The company has also developed a Blue City hybrid bus as one of the first EV public transport vehicles. They don’t get the buzz of the other companies but Hyundai is determined to lead the charge in electric cars.




Several car companies (cough*GM*cough) are in hot water for cutting jobs in the United States. Hyundai is actually increasing work for auto employees. Their massive Montgomery, Alabama plant has just announced plans to expand, which will add hundreds of more jobs to their already sizable 3,000 workers.

It helps that Hyundai will be producing new models exclusively in the U.S. and is one company that is trying to expand their workforce rather than whittle it down.




In the world of The Walking Dead, cars aren’t as useful given that gasoline is scarce following a zombie apocalypse. Hyundai has helped sponsor the show with their cars used on screen.

In 2014, they put together a special version of the Tucson that was designed to survive in this world. It includes a “Zombie survival kit” of supplies, better tires, and a TV ad boasting various weapons. Those weapons are obviously not available commercially but it’s a good car in case the undead rise up.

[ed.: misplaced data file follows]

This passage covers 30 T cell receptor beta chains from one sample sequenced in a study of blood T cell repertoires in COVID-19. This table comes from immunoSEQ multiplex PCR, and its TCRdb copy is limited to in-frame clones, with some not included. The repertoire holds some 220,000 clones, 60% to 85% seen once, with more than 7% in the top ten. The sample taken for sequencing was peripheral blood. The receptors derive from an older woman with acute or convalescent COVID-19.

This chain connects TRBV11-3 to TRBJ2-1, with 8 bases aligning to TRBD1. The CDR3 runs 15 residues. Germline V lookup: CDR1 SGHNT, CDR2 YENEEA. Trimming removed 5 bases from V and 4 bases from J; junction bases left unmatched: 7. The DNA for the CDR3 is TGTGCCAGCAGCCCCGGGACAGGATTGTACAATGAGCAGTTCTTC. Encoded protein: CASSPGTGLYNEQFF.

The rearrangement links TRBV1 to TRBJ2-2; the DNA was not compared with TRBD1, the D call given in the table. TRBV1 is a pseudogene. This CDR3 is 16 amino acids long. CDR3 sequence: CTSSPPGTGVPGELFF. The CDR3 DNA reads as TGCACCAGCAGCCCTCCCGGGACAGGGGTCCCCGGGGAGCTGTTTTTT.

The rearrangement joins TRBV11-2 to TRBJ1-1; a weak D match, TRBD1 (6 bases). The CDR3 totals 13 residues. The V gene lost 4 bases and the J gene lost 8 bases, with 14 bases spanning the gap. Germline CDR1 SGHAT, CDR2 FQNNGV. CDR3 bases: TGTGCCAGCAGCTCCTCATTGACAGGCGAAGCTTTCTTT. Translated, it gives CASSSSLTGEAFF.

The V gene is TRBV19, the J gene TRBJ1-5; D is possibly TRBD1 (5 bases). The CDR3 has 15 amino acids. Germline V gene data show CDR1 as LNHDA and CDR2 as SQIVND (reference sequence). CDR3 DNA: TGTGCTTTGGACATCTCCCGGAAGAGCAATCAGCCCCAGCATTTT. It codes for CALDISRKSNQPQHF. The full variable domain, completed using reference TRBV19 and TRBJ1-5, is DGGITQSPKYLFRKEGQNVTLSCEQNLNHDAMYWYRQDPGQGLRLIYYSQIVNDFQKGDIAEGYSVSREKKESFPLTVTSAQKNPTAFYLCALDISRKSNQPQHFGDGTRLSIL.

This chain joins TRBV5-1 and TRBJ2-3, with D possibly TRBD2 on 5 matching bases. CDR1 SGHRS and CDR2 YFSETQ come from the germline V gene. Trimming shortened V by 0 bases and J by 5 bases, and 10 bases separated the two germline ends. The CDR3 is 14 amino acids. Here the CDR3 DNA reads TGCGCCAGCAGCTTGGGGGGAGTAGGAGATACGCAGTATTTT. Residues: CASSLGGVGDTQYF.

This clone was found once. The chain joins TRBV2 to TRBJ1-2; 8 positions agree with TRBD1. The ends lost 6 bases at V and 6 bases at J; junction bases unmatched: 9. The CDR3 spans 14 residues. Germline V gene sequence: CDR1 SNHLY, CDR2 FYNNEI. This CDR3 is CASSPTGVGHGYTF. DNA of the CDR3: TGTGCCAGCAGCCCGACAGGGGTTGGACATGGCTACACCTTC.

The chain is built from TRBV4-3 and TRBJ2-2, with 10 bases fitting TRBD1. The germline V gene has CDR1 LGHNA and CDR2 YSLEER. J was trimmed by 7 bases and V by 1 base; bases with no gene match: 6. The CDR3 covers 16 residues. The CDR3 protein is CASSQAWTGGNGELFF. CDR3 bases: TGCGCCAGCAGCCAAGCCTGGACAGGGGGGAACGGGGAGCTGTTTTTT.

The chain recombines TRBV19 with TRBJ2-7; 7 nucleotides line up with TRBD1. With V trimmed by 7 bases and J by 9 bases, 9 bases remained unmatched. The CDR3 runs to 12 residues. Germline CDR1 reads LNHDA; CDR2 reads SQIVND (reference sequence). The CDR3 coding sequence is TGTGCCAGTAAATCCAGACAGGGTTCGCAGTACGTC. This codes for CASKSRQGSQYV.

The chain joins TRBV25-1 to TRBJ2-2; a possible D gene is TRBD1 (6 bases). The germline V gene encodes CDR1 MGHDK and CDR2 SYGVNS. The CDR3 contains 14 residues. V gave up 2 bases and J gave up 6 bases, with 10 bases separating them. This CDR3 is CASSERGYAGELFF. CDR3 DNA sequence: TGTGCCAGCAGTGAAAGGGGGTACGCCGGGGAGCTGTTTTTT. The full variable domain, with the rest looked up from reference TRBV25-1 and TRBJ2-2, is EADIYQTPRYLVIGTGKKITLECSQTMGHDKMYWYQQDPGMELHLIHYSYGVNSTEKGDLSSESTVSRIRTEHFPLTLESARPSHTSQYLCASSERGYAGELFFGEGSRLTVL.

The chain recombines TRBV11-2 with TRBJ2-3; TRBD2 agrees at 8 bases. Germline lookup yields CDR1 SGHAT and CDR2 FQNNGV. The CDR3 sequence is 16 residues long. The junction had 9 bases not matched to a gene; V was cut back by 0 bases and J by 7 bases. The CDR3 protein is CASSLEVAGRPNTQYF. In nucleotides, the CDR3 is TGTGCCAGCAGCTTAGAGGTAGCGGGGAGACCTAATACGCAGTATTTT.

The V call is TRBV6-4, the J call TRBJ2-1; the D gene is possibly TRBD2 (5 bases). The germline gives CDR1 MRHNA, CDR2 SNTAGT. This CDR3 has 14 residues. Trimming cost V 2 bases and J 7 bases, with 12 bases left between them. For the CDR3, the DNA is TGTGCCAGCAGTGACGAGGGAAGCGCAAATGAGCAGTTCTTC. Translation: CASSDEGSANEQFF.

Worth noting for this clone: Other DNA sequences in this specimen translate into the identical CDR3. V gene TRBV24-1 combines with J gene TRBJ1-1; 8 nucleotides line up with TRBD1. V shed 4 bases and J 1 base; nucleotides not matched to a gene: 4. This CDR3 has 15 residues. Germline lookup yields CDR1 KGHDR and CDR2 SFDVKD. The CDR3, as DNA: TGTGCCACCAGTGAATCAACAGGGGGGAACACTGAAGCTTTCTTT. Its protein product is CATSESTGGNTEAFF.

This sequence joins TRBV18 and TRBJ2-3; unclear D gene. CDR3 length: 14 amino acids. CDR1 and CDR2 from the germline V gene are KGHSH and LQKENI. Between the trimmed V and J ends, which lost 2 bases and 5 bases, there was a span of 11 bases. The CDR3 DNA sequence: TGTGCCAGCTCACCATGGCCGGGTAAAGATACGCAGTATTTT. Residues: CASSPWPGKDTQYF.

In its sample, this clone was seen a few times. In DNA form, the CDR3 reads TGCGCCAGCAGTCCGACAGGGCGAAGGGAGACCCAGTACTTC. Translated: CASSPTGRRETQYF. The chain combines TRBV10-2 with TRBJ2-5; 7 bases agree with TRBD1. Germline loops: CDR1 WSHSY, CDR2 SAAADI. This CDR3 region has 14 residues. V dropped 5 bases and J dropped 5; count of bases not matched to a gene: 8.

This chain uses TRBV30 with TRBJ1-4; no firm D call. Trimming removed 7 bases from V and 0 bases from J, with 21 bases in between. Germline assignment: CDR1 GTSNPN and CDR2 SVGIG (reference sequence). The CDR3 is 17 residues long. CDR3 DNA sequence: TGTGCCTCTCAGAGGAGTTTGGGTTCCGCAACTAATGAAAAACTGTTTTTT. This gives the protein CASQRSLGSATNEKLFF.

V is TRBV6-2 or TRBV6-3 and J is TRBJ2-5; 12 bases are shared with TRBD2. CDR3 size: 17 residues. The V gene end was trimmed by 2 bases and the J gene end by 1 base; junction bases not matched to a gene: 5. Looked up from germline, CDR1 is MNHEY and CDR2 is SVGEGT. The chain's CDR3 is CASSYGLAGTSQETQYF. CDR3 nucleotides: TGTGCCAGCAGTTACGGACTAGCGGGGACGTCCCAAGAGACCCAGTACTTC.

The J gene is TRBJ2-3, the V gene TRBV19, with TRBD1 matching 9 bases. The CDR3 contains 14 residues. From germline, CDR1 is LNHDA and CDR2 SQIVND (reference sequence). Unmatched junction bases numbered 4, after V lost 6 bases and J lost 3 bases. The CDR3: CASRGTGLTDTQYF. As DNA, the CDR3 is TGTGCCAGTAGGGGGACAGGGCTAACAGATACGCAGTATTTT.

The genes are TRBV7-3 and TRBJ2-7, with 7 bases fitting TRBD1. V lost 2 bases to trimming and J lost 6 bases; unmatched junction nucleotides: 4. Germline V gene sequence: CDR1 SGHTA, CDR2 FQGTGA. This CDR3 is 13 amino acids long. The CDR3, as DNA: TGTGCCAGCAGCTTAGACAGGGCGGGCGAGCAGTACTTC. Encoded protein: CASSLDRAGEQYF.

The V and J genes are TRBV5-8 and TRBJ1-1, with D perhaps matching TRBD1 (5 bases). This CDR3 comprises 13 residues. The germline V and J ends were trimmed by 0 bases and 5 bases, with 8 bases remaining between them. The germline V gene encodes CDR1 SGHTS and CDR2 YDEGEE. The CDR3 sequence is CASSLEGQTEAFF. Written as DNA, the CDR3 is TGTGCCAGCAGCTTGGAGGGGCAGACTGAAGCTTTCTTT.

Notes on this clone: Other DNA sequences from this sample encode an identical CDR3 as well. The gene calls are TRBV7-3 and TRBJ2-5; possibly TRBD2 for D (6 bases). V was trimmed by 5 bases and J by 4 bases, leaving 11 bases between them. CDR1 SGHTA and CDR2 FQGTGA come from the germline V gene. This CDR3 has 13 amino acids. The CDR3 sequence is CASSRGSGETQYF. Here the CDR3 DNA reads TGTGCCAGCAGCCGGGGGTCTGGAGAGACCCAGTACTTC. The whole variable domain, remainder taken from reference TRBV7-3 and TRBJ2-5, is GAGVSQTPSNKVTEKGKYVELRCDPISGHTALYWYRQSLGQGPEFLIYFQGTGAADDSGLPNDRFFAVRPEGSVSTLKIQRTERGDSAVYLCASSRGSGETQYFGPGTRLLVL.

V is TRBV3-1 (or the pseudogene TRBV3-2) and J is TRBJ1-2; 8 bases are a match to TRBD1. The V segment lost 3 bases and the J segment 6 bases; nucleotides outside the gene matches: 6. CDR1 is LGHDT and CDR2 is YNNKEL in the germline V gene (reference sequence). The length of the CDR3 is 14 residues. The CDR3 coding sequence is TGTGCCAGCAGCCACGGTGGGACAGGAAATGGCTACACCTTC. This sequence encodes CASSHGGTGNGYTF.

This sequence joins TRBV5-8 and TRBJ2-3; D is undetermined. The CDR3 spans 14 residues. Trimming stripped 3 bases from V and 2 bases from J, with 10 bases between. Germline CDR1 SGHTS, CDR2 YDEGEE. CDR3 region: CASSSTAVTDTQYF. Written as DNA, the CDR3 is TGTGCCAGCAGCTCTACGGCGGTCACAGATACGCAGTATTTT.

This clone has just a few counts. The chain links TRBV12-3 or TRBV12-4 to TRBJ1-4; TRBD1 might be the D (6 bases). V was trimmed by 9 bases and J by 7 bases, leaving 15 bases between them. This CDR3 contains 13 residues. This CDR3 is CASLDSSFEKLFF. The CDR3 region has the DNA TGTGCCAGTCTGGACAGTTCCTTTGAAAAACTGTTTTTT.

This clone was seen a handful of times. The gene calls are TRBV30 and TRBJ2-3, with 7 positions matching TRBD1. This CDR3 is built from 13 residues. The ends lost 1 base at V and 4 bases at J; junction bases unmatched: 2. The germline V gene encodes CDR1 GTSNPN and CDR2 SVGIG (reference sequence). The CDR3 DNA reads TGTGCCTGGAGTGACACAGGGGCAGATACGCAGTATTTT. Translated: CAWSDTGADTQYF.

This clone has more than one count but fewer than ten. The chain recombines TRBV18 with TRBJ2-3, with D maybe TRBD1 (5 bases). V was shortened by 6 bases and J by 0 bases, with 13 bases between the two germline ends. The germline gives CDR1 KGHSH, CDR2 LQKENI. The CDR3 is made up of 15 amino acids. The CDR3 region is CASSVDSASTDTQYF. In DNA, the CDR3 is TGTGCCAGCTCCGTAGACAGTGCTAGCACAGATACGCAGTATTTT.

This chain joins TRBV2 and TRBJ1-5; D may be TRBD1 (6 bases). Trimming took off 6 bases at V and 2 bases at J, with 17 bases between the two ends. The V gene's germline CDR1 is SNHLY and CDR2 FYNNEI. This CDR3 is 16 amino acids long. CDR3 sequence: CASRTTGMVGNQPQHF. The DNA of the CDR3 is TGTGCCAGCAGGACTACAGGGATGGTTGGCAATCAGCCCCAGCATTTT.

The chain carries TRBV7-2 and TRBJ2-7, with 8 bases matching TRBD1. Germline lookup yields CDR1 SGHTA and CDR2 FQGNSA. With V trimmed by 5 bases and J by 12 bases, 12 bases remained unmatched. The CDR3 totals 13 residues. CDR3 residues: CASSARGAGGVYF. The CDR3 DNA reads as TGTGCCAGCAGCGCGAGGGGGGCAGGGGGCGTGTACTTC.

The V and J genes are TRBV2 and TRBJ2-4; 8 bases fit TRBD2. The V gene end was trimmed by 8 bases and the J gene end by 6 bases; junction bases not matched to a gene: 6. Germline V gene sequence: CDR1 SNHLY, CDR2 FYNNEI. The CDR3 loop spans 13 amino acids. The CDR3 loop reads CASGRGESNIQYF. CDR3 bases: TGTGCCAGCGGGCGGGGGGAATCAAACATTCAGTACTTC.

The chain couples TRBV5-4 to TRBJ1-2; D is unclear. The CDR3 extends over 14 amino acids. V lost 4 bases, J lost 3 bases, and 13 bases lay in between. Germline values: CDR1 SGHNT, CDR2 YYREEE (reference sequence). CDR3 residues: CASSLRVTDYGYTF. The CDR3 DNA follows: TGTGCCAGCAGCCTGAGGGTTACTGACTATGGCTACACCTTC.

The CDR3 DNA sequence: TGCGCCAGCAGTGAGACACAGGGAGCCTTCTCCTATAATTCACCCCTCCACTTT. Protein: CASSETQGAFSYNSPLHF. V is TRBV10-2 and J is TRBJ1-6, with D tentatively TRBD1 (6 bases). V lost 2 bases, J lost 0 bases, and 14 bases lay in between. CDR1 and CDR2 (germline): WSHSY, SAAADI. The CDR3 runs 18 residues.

One of the most remarkable things about Hyundai is that they’ve survived making cars that should have put another manufacturer out of business. Their very first U.S. car, the Excel, was soon slammed for the many problems that made it sound like a disaster.

The Sonata is infamous for scores of issues and the 2008 Santa Fe was recalled eight times. The company has a knack for overcoming these problems with redeeming models yet amazing how many poor cars they’ve made.




In the U.S., Hyundai lags behind Ford and GM in terms of recognition. In Europe, the manufacturer is a huge deal. Over 90 percent of the company’s sales come from European nations as their reliable fast cars appeal to the market there.

Fortune reports that they’re very big in the Netherlands and it helps that the company sponsored events such as FIFA and does more advertising there. The European market truly is the backbone of the company’s success.